In a detailed interview with The Verge, Lynn, who worked for the Open Markets group at the think-tank which is funded by Google, said apart from the search monopoly case — which Google ceded — there were other cases coming down the pipe, all of which accused Google of monopolistic practices in various areas.
"This is a fight that they’re in right now, and they’re desperate to keep that fight out of the United States," Lynn told The Verge.
"They want to keep that in Europe. Anti-trust is kryptonite for a super-large corporation like Google. You bring anti-monopoly up with them and it takes away all the special powers they have."
Prior to that, a journalist claimed that she had been forced to pull an article about Google's search practices six years ago due to pressure from the company.
In the interview, Lynn said Google feared not just the fine - the EU asked the company to pay US$2.4 billion - but the threat of future fines if the same behaviour continued.
"They gave a fine that was to get their attention, to prove that they were serious, but it wasn’t just a one-time fine. The message was, 'You can’t do this anymore, and if you continue to do this, we are going to come back and fine you more'," he said.
"It’s the permanent prohibition on certain types of activities, the taking away forever of a licence that they had, that is getting them upset.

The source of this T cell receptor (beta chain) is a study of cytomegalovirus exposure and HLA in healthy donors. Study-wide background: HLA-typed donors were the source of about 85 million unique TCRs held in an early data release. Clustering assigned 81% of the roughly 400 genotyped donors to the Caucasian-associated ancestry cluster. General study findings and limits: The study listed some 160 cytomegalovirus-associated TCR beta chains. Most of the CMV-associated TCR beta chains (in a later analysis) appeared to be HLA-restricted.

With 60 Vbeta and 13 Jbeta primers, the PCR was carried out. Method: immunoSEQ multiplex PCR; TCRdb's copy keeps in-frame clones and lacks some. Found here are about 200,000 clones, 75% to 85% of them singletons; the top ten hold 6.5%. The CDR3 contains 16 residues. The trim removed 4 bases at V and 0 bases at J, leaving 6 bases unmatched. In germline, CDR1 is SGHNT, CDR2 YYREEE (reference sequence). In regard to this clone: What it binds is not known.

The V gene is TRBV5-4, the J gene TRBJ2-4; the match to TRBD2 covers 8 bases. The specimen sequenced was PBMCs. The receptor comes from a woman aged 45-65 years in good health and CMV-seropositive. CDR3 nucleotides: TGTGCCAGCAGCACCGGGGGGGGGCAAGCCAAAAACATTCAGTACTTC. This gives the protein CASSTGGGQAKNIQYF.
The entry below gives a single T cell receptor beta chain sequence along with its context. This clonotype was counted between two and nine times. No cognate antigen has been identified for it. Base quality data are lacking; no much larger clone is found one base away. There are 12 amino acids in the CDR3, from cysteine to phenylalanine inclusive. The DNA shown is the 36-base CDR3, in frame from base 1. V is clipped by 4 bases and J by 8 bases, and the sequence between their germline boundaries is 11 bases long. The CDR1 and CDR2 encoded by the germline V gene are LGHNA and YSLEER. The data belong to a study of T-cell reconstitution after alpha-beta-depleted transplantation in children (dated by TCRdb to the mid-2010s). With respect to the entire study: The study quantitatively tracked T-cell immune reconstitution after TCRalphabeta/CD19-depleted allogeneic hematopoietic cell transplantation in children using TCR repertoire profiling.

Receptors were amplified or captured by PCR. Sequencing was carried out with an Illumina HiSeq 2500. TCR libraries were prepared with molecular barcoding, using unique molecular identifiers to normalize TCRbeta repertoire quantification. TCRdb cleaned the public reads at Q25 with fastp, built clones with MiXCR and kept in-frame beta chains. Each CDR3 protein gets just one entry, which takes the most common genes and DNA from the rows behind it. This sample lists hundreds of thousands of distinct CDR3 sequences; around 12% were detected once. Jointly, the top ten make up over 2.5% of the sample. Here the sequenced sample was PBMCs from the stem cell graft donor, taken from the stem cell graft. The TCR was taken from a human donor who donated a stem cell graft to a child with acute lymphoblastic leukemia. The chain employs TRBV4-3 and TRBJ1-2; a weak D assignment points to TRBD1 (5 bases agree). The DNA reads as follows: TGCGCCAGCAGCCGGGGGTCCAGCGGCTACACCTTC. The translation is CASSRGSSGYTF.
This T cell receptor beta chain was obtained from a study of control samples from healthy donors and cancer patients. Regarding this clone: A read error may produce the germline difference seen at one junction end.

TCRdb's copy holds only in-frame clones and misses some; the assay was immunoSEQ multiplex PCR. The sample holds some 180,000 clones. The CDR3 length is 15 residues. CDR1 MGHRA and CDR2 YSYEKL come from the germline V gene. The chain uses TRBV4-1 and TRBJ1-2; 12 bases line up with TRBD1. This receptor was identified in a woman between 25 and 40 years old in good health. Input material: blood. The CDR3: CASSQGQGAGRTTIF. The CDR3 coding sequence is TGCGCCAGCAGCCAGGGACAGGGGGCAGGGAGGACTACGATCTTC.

"And we should applaud it, because the taking away of that licence means that this technology is going to become less threatening to us as a public and these technologies will become more useful to us."
The EU hit Google with a fine of US$2.7 billion in June and asked the company to end its alleged monopolistic search practices within 90 days or else face penalties of up to 5% of the daily worldwide turnover of Alphabet, its parent company.
In July, the EU said that Google could also face a fine over how it pays and limits mobile phone providers who use its Android mobile operating system and app store.
And a third investigation, into Google's Adsense advertising service, may also result in a fine; the EU is said to have made a preliminary determination that Google has abused its dominant position.